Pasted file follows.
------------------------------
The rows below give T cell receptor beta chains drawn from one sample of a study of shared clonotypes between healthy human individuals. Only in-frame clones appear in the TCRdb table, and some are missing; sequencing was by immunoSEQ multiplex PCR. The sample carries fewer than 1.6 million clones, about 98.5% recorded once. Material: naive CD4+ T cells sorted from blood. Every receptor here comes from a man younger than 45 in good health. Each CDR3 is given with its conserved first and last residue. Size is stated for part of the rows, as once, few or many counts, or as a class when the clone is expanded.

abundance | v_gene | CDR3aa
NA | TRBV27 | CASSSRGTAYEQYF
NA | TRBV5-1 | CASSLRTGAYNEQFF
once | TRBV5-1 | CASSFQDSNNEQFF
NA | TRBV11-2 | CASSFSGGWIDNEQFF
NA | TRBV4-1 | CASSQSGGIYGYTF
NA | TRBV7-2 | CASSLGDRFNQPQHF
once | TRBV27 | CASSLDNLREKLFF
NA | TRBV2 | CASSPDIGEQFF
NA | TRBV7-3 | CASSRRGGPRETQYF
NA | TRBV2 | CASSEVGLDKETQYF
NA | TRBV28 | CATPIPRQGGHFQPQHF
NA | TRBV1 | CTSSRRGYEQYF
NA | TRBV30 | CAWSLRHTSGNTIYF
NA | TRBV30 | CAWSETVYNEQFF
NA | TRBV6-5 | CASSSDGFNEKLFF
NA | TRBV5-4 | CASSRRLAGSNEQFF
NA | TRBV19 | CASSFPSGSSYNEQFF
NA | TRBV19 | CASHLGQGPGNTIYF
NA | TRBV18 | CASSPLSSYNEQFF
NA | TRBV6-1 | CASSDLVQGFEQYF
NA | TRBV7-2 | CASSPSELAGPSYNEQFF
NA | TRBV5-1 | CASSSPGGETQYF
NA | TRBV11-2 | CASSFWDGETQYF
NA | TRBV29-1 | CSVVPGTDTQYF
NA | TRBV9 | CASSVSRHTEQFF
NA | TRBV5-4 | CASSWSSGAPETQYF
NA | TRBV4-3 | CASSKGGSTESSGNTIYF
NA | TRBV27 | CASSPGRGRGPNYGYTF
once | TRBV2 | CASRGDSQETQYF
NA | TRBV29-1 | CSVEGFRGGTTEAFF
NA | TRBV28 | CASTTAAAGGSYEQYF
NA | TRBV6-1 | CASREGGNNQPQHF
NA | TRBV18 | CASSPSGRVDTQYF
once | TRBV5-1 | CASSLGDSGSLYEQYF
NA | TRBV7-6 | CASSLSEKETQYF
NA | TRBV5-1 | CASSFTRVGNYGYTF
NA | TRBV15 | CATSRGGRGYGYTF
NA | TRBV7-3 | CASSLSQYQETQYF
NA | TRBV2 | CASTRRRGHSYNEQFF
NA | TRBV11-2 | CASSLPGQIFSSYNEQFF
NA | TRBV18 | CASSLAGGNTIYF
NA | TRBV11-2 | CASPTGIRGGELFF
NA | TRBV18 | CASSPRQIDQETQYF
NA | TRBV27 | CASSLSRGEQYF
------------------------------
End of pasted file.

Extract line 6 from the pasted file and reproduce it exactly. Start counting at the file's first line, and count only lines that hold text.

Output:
NA | TRBV11-2 | CASSFSGGWIDNEQFF